It Hurts Me Too
|"It Hurts Me Too"|
|Single by Tampa Red|
|B-side||"Tired of Your Reckless Ways"|
|Format||10" 78 rpm record|
May 10, 1940
|Label||Bluebird (Cat. No. 8635)|
|Tampa Red singles chronology|
"It Hurts Me Too" is a blues standard that is "one of the most interpreted blues [songs]". First recorded in 1940 by American blues musician Tampa Red, the song is a mid-tempo eight-bar blues that features slide guitar. It borrows from earlier blues songs and has been recorded by many blues and other artists.
"It Hurts Me Too" is based on "Things 'Bout Comin' My Way", recorded by Tampa Red in 1931 (OKeh 1637). The melody lines are nearly identical and instrumentally they are similar, although the latter has an extra bar in the turnaround, giving it nine bars. "Sam Hill from Louisville", one of several pseudonyms of Walter Vinson (or Vincson), recorded "Things 'Bout Coming My Way" shortly before Tampa Red (1931 Brunswick 7216). Vinson's version is based on his earlier recording with the Mississippi Sheiks, "Sitting on Top of the World" (1930 OKeh 8784). Both songs share several elements with "You Got to Reap What You Sow", recorded by Tampa Red in 1929 (Vocalion 1404) and by Leroy Carr and Scrapper Blackwell in 1928 (Vocalion 1232). The melody lines, played on slide guitar by Tampa Red and sung by Carr, are similar to those in the later songs. Carr and Blackwell's song has elements of their own earlier 1928 song "How Long, How Long Blues" (Vocalion 1191). "How Long, How Long Blues" has been described as one of the first blues standards and the inspiration for many blues songs of the era.
In 1949, Tampa Red recorded a variation of "It Hurts Me Too", titled "When Things Go Wrong with You" (Victor 22-0035). The song was recast in the style of a Chicago blues, with electric guitar and a more up to date backing arrangement. The song was a hit and reached No. 9 in the Billboard R&B chart in 1949. (The original "It Hurts Me Too" was released before Billboard or a similar reliable service began tracking such releases, so it is difficult to gauge which version was more popular, although the former's title won out over the latter's.) Although the song retained the refrain "When things go wrong, so wrong with you, it hurts me too", Tampa Red varied the rest of the lyrics somewhat. This would become the pattern for future versions, in which succeeding artists would interpret the song with some of their own lyrics.
Elmore James versions
Several versions of "It Hurts Me Too" were recorded in the 1940s and 1950s, including those by Stick McGhee and Big Bill Broonzy. When Elmore James recorded it in 1957 (Chief 7004), he (or Chief's owner, Mel London, who is credited on the release) supplied some of the lyrics that are most familiar today:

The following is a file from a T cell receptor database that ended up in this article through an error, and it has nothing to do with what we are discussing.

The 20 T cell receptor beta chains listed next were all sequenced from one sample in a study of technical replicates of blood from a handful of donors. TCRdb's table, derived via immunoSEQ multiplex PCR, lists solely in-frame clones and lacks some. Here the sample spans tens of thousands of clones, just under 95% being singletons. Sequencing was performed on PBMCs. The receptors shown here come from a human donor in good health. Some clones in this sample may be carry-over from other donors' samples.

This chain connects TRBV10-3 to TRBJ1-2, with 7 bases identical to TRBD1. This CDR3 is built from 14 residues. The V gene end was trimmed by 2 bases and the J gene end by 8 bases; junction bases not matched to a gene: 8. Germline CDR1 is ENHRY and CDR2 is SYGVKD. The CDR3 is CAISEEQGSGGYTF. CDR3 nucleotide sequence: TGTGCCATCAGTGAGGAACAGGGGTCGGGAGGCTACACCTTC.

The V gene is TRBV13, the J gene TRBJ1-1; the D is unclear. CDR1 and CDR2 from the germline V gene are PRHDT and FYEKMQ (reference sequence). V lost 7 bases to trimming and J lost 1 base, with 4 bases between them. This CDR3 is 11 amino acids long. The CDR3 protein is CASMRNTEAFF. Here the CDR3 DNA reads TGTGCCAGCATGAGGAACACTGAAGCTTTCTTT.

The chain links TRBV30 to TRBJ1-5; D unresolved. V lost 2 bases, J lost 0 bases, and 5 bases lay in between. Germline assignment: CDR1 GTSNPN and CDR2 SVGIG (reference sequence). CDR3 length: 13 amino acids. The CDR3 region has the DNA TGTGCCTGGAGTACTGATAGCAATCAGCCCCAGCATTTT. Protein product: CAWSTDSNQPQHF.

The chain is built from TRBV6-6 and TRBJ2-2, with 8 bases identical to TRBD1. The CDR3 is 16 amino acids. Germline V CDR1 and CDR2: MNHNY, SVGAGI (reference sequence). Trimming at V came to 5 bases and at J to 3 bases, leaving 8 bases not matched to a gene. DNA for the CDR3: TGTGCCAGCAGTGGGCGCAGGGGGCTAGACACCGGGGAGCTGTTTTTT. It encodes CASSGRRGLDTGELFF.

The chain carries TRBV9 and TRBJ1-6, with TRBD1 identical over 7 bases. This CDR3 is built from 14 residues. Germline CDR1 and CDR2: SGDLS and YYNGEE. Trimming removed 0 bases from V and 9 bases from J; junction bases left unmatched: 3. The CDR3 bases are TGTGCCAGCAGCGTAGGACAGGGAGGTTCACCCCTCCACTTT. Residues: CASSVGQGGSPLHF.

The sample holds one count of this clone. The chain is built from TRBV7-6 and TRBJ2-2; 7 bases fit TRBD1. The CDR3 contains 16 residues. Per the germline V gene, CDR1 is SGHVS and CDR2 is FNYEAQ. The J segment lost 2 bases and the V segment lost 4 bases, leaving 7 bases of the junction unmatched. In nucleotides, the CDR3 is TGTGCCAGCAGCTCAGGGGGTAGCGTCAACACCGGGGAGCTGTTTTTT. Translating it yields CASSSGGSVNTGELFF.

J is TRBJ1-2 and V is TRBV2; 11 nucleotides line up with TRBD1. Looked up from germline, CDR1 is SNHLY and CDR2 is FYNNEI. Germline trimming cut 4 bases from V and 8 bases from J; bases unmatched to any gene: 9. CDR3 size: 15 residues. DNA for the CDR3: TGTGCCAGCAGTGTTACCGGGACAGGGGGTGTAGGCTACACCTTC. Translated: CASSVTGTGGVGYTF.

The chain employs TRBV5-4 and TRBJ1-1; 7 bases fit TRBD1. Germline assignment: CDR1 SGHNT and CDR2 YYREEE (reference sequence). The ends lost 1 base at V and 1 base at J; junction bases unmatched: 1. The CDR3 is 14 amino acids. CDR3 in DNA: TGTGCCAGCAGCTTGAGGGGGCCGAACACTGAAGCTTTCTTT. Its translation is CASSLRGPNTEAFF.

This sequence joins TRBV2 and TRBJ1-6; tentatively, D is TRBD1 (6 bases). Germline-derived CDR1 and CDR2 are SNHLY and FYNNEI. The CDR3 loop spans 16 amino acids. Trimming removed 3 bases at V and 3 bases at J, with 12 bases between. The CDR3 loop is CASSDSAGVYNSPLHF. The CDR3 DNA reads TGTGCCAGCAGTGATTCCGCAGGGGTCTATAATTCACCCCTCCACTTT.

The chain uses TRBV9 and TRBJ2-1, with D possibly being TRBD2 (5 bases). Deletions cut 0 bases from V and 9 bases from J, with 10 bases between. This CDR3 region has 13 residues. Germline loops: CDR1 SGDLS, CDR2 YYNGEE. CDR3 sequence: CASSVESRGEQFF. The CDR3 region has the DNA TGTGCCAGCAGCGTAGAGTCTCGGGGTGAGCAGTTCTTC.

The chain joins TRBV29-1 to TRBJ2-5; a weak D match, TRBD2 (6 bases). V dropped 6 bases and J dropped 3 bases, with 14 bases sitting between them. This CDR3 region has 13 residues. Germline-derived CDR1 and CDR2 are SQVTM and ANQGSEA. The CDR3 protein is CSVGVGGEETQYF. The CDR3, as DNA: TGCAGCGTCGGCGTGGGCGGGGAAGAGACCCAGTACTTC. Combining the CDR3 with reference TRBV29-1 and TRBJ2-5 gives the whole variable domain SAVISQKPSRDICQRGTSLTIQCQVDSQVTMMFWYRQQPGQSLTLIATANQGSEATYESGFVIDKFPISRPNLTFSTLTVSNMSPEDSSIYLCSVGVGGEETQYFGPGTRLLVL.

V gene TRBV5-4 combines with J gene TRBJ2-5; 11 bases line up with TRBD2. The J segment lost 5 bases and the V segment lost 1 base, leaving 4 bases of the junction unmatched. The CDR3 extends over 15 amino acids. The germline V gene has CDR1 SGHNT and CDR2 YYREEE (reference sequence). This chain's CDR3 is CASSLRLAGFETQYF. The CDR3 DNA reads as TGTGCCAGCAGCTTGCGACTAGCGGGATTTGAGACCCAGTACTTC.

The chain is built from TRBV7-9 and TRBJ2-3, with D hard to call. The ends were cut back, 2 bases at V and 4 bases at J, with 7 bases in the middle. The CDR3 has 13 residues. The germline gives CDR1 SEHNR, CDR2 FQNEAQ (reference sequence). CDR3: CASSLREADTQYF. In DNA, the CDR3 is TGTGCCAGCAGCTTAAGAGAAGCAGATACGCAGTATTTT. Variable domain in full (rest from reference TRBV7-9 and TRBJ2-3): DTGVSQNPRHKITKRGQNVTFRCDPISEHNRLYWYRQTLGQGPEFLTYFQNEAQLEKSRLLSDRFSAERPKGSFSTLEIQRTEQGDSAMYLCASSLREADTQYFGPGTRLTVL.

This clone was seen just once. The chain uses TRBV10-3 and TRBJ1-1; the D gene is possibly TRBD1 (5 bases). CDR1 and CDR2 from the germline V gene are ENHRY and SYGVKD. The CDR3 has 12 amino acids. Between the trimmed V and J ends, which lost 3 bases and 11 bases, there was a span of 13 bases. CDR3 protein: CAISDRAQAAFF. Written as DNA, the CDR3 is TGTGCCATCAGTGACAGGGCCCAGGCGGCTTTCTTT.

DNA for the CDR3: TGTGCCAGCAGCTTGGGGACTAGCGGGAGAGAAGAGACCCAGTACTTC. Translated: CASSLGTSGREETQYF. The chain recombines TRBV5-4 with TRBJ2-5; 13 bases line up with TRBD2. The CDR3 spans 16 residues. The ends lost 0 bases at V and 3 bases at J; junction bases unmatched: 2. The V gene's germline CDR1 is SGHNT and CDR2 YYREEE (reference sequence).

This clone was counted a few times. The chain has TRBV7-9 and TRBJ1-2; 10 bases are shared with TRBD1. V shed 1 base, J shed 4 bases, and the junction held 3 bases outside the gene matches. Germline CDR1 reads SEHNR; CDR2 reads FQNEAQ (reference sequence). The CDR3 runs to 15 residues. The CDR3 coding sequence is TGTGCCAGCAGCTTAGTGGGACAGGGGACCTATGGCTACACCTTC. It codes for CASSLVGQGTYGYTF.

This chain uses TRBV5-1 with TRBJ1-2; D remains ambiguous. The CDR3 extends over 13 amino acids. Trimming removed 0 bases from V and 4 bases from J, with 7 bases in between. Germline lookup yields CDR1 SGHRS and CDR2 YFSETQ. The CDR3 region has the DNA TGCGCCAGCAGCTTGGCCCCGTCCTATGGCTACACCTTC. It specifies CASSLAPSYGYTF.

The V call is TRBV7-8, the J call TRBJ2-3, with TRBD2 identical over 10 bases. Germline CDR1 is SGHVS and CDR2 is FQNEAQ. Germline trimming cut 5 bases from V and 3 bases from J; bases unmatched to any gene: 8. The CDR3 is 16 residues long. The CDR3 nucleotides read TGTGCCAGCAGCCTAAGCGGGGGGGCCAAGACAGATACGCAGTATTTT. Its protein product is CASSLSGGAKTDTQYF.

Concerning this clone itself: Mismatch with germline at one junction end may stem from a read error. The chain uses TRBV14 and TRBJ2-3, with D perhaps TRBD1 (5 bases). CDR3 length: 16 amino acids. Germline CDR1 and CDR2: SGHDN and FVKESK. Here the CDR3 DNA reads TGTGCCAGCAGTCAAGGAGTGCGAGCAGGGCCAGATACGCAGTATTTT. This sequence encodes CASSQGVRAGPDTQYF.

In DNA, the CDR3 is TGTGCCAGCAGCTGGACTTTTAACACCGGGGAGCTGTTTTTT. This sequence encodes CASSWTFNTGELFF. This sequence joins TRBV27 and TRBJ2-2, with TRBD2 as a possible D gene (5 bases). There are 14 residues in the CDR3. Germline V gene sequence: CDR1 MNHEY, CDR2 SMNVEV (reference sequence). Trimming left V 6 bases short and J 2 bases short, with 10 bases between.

- You say you hurting, you almost lost your mind
- The man you love, he hurts you all the time
- When things go wrong, go wrong with you
- It hurts me too
James' 1957 Chief version did not appear in the charts, but after he recorded the song again in late 1962 or early 1963 for the Fire/Fury/Enjoy group of labels, it became a hit. The song used the same lyrics as his earlier version, but featured more prominent slide guitar work. When it was released in 1965 (Enjoy 2015), two years after James' death, "It Hurts Me Too" spent eight weeks in the R&B chart, where it reached No. 25. The song also appeared in the Billboard Pop chart at No. 106, which was James' only single to do so. Subsequent versions of "It Hurts Me Too" often showed Elmore James' influences, either in the lyrics or guitar parts.
Junior Wells versions
Junior Wells made the song one of his standards and often used James' lyrics. He recorded it several times, including as a single in 1962 (Chief 7035), for the 1966 compilation album Chicago/The Blues/Today! Volume 1 (Vanguard VSD 79216), and in 1979 for his Pleading the Blues album with Buddy Guy (Isabel 900.501).
"It Hurts Me Too" has been recorded by many blues and other artists, including: John Mayall and the Bluesbreakers (from the expanded A Hard Road album 1967), Chuck Berry (Live at Fillmore Auditorium 1967), Savoy Brown (Blue Matter 1968), Bob Dylan (Self Portrait 1970), Hound Dog Taylor (Hound Dog Taylor and the HouseRockers 1971), Grateful Dead (Ladies and Gentlemen... the Grateful Dead 1971), Foghat (Stone Blue 1978), Eric Clapton (From the Cradle 1994), Susan Tedeschi (Better Days 1995), Gov't Mule with Little Milton (Mulennium 1999), and Keb Mo (The Door 2000).
- Herzhaft 1988, p. 445.
- Wald 2004, p. 35.
- Whitburn 1988, p. 410.
- Whitburn 1988, p. 216.
- "Classic of Blues Recording — Singles or Album Tracks". Blues Hall of Fame — 2012 Inductees. The Blues Foundation. 2012. Retrieved April 21, 2012.
- Herzhaft, Gerard (1992). "It Hurts Me Too". Encyclopedia of the Blues. University of Arkansas Press. ISBN 1-55728-252-8.
- Abrams, Steven (2009). "The Online Discographical Project". Retrieved October 18, 2009.
- Wald, Elijah (2004). Escaping the Delta: Robert Johnson and the Invention of the Blues. Amistad. ISBN 978-0-06-052423-4.
- Whitburn, Joel (1988). Top R&B Singles 1942–1988. Record Research, Inc. ISBN 0-89820-068-7.